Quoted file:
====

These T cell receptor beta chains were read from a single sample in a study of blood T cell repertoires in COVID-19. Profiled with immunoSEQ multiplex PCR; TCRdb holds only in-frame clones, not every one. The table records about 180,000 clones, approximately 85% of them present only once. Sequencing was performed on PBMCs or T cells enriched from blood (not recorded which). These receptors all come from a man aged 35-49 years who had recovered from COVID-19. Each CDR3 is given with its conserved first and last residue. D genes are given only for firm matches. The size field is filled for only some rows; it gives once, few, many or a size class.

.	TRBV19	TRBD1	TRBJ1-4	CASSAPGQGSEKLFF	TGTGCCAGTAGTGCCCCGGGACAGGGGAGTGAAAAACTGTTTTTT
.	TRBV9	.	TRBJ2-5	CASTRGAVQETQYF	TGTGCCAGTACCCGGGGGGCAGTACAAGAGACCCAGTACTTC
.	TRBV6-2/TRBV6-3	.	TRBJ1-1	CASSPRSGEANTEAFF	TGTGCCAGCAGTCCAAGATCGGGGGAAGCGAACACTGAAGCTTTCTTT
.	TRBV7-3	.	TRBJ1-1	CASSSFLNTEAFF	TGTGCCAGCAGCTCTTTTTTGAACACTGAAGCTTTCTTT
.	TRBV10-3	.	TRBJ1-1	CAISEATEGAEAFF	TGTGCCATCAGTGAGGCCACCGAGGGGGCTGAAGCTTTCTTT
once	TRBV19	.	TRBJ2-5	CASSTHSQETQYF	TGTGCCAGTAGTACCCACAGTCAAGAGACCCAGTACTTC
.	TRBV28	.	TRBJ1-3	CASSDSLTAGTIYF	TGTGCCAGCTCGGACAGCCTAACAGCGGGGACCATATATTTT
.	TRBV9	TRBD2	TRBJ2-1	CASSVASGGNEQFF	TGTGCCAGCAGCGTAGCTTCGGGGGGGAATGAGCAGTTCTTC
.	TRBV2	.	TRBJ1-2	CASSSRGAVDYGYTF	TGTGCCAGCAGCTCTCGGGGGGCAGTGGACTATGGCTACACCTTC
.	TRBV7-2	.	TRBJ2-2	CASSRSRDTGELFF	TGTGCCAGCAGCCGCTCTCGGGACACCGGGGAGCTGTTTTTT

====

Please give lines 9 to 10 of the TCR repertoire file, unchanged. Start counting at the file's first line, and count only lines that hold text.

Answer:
.	TRBV9	TRBD2	TRBJ2-1	CASSVASGGNEQFF	TGTGCCAGCAGCGTAGCTTCGGGGGGGAATGAGCAGTTCTTC
.	TRBV2	.	TRBJ1-2	CASSSRGAVDYGYTF	TGTGCCAGCAGCTCTCGGGGGGCAGTGGACTATGGCTACACCTTC